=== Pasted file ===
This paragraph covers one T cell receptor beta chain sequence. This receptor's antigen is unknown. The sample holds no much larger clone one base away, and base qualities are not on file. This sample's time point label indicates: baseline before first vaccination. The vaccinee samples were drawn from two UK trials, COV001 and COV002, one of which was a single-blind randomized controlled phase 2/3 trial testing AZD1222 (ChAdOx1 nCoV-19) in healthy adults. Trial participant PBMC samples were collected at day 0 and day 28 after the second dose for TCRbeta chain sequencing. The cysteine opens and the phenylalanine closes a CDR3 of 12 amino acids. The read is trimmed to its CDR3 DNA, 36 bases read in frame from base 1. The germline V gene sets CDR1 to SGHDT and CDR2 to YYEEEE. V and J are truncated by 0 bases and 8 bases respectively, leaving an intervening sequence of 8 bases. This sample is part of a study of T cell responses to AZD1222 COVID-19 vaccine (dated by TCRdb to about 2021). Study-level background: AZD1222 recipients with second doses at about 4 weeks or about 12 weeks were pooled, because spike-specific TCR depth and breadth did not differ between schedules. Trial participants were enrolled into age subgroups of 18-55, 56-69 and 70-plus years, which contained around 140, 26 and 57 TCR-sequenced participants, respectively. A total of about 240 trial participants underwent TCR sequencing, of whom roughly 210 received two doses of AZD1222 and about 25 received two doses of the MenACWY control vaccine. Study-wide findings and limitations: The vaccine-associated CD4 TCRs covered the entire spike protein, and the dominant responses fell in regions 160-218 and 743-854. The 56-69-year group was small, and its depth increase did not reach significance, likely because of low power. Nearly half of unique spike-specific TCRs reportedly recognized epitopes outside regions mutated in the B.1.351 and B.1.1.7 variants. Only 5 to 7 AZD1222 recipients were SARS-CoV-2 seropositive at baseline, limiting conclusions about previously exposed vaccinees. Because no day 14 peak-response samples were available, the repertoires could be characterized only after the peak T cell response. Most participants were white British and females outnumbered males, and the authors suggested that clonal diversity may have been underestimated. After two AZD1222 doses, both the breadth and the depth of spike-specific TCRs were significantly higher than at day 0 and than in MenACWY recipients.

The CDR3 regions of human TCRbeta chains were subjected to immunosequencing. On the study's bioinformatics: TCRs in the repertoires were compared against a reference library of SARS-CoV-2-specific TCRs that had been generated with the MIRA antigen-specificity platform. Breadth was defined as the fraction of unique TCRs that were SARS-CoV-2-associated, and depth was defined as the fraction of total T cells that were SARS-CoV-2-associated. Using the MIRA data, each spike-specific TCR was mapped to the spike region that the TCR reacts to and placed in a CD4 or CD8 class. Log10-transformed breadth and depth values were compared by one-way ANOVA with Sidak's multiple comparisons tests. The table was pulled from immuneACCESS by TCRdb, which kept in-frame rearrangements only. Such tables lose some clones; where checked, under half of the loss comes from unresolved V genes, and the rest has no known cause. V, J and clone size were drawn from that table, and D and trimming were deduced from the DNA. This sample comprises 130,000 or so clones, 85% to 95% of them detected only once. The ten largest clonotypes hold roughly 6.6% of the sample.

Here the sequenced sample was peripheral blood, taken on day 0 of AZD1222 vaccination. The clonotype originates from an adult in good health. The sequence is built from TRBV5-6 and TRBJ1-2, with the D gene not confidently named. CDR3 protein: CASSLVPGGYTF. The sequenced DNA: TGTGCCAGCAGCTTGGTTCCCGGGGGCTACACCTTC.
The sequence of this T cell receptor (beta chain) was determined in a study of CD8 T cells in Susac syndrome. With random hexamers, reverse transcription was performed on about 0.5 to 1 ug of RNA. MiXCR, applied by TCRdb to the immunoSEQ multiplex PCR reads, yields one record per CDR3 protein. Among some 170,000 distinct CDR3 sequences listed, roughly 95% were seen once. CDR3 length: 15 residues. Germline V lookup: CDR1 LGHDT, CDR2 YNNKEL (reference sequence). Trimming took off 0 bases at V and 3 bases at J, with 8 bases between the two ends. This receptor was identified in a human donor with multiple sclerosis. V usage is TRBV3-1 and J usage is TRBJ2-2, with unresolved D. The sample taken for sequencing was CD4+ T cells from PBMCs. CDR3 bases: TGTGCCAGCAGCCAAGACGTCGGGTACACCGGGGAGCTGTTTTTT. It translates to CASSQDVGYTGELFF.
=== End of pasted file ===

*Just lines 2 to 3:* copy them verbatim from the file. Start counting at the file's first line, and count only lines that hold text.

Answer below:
The CDR3 regions of human TCRbeta chains were subjected to immunosequencing. On the study's bioinformatics: TCRs in the repertoires were compared against a reference library of SARS-CoV-2-specific TCRs that had been generated with the MIRA antigen-specificity platform. Breadth was defined as the fraction of unique TCRs that were SARS-CoV-2-associated, and depth was defined as the fraction of total T cells that were SARS-CoV-2-associated. Using the MIRA data, each spike-specific TCR was mapped to the spike region that the TCR reacts to and placed in a CD4 or CD8 class. Log10-transformed breadth and depth values were compared by one-way ANOVA with Sidak's multiple comparisons tests. The table was pulled from immuneACCESS by TCRdb, which kept in-frame rearrangements only. Such tables lose some clones; where checked, under half of the loss comes from unresolved V genes, and the rest has no known cause. V, J and clone size were drawn from that table, and D and trimming were deduced from the DNA. This sample comprises 130,000 or so clones, 85% to 95% of them detected only once. The ten largest clonotypes hold roughly 6.6% of the sample.

Here the sequenced sample was peripheral blood, taken on day 0 of AZD1222 vaccination. The clonotype originates from an adult in good health. The sequence is built from TRBV5-6 and TRBJ1-2, with the D gene not confidently named. CDR3 protein: CASSLVPGGYTF. The sequenced DNA: TGTGCCAGCAGCTTGGTTCCCGGGGGCTACACCTTC.